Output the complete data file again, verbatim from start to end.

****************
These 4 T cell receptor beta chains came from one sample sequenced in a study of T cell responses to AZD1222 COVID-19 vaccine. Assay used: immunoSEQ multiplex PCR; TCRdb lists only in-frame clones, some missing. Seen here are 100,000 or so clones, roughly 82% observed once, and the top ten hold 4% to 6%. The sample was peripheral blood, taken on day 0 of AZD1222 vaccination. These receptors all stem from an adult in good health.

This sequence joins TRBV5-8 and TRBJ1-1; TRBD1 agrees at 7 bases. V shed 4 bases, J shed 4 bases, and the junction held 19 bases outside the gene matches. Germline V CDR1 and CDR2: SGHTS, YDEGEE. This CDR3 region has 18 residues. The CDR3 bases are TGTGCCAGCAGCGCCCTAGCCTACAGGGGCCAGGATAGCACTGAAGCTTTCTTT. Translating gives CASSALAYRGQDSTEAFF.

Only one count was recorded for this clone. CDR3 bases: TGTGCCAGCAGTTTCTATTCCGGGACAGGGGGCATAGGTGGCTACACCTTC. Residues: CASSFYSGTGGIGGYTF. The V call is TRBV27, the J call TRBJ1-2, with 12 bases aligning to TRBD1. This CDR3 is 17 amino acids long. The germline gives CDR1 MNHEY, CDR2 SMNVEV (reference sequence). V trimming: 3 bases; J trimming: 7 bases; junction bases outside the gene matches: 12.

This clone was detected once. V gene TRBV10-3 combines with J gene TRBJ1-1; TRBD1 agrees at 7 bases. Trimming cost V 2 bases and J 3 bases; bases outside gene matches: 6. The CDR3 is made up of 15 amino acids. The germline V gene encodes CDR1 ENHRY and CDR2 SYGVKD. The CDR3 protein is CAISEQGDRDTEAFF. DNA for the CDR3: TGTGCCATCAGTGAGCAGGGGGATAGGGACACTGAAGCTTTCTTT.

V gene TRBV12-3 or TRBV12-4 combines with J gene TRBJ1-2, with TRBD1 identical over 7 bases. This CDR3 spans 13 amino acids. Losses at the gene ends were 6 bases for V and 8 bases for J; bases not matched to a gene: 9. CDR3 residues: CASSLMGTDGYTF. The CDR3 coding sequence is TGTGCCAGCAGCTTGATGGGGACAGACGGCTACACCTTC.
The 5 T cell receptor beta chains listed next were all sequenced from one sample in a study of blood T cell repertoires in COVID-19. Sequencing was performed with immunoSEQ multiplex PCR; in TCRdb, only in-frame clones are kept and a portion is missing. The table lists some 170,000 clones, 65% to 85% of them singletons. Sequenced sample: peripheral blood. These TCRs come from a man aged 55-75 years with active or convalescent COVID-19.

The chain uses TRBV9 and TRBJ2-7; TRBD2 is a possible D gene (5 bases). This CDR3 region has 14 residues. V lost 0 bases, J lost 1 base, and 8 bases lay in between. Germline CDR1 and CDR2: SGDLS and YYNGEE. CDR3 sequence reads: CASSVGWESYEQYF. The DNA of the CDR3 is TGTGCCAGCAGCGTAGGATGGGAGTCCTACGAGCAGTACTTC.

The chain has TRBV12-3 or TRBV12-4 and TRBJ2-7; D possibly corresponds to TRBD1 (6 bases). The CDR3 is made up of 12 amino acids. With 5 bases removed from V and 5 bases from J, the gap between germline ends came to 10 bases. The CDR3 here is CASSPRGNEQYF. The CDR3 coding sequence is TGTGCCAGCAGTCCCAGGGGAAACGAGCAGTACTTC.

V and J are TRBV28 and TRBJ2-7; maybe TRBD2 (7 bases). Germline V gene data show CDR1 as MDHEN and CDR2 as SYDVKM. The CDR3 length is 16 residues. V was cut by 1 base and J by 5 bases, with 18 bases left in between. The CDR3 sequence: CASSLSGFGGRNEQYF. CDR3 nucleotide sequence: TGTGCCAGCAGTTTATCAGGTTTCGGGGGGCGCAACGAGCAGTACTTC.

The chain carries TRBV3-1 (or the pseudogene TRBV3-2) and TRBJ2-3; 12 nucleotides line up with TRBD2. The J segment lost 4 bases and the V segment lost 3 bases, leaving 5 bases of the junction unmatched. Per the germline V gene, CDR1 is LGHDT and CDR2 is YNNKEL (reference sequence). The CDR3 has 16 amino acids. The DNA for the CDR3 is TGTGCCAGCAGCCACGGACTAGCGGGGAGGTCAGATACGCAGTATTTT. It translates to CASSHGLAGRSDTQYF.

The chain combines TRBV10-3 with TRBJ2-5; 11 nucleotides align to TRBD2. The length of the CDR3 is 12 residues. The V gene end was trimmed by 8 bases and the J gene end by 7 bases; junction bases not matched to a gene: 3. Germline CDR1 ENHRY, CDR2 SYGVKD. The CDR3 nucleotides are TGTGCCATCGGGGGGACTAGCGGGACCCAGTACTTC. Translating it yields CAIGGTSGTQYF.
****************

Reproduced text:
These 4 T cell receptor beta chains came from one sample sequenced in a study of T cell responses to AZD1222 COVID-19 vaccine. Assay used: immunoSEQ multiplex PCR; TCRdb lists only in-frame clones, some missing. Seen here are 100,000 or so clones, roughly 82% observed once, and the top ten hold 4% to 6%. The sample was peripheral blood, taken on day 0 of AZD1222 vaccination. These receptors all stem from an adult in good health.

This sequence joins TRBV5-8 and TRBJ1-1; TRBD1 agrees at 7 bases. V shed 4 bases, J shed 4 bases, and the junction held 19 bases outside the gene matches. Germline V CDR1 and CDR2: SGHTS, YDEGEE. This CDR3 region has 18 residues. The CDR3 bases are TGTGCCAGCAGCGCCCTAGCCTACAGGGGCCAGGATAGCACTGAAGCTTTCTTT. Translating gives CASSALAYRGQDSTEAFF.

Only one count was recorded for this clone. CDR3 bases: TGTGCCAGCAGTTTCTATTCCGGGACAGGGGGCATAGGTGGCTACACCTTC. Residues: CASSFYSGTGGIGGYTF. The V call is TRBV27, the J call TRBJ1-2, with 12 bases aligning to TRBD1. This CDR3 is 17 amino acids long. The germline gives CDR1 MNHEY, CDR2 SMNVEV (reference sequence). V trimming: 3 bases; J trimming: 7 bases; junction bases outside the gene matches: 12.

This clone was detected once. V gene TRBV10-3 combines with J gene TRBJ1-1; TRBD1 agrees at 7 bases. Trimming cost V 2 bases and J 3 bases; bases outside gene matches: 6. The CDR3 is made up of 15 amino acids. The germline V gene encodes CDR1 ENHRY and CDR2 SYGVKD. The CDR3 protein is CAISEQGDRDTEAFF. DNA for the CDR3: TGTGCCATCAGTGAGCAGGGGGATAGGGACACTGAAGCTTTCTTT.

V gene TRBV12-3 or TRBV12-4 combines with J gene TRBJ1-2, with TRBD1 identical over 7 bases. This CDR3 spans 13 amino acids. Losses at the gene ends were 6 bases for V and 8 bases for J; bases not matched to a gene: 9. CDR3 residues: CASSLMGTDGYTF. The CDR3 coding sequence is TGTGCCAGCAGCTTGATGGGGACAGACGGCTACACCTTC.
The 5 T cell receptor beta chains listed next were all sequenced from one sample in a study of blood T cell repertoires in COVID-19. Sequencing was performed with immunoSEQ multiplex PCR; in TCRdb, only in-frame clones are kept and a portion is missing. The table lists some 170,000 clones, 65% to 85% of them singletons. Sequenced sample: peripheral blood. These TCRs come from a man aged 55-75 years with active or convalescent COVID-19.

The chain uses TRBV9 and TRBJ2-7; TRBD2 is a possible D gene (5 bases). This CDR3 region has 14 residues. V lost 0 bases, J lost 1 base, and 8 bases lay in between. Germline CDR1 and CDR2: SGDLS and YYNGEE. CDR3 sequence reads: CASSVGWESYEQYF. The DNA of the CDR3 is TGTGCCAGCAGCGTAGGATGGGAGTCCTACGAGCAGTACTTC.

The chain has TRBV12-3 or TRBV12-4 and TRBJ2-7; D possibly corresponds to TRBD1 (6 bases). The CDR3 is made up of 12 amino acids. With 5 bases removed from V and 5 bases from J, the gap between germline ends came to 10 bases. The CDR3 here is CASSPRGNEQYF. The CDR3 coding sequence is TGTGCCAGCAGTCCCAGGGGAAACGAGCAGTACTTC.

V and J are TRBV28 and TRBJ2-7; maybe TRBD2 (7 bases). Germline V gene data show CDR1 as MDHEN and CDR2 as SYDVKM. The CDR3 length is 16 residues. V was cut by 1 base and J by 5 bases, with 18 bases left in between. The CDR3 sequence: CASSLSGFGGRNEQYF. CDR3 nucleotide sequence: TGTGCCAGCAGTTTATCAGGTTTCGGGGGGCGCAACGAGCAGTACTTC.

The chain carries TRBV3-1 (or the pseudogene TRBV3-2) and TRBJ2-3; 12 nucleotides line up with TRBD2. The J segment lost 4 bases and the V segment lost 3 bases, leaving 5 bases of the junction unmatched. Per the germline V gene, CDR1 is LGHDT and CDR2 is YNNKEL (reference sequence). The CDR3 has 16 amino acids. The DNA for the CDR3 is TGTGCCAGCAGCCACGGACTAGCGGGGAGGTCAGATACGCAGTATTTT. It translates to CASSHGLAGRSDTQYF.

The chain combines TRBV10-3 with TRBJ2-5; 11 nucleotides align to TRBD2. The length of the CDR3 is 12 residues. The V gene end was trimmed by 8 bases and the J gene end by 7 bases; junction bases not matched to a gene: 3. Germline CDR1 ENHRY, CDR2 SYGVKD. The CDR3 nucleotides are TGTGCCATCGGGGGGACTAGCGGGACCCAGTACTTC. Translating it yields CAIGGTSGTQYF.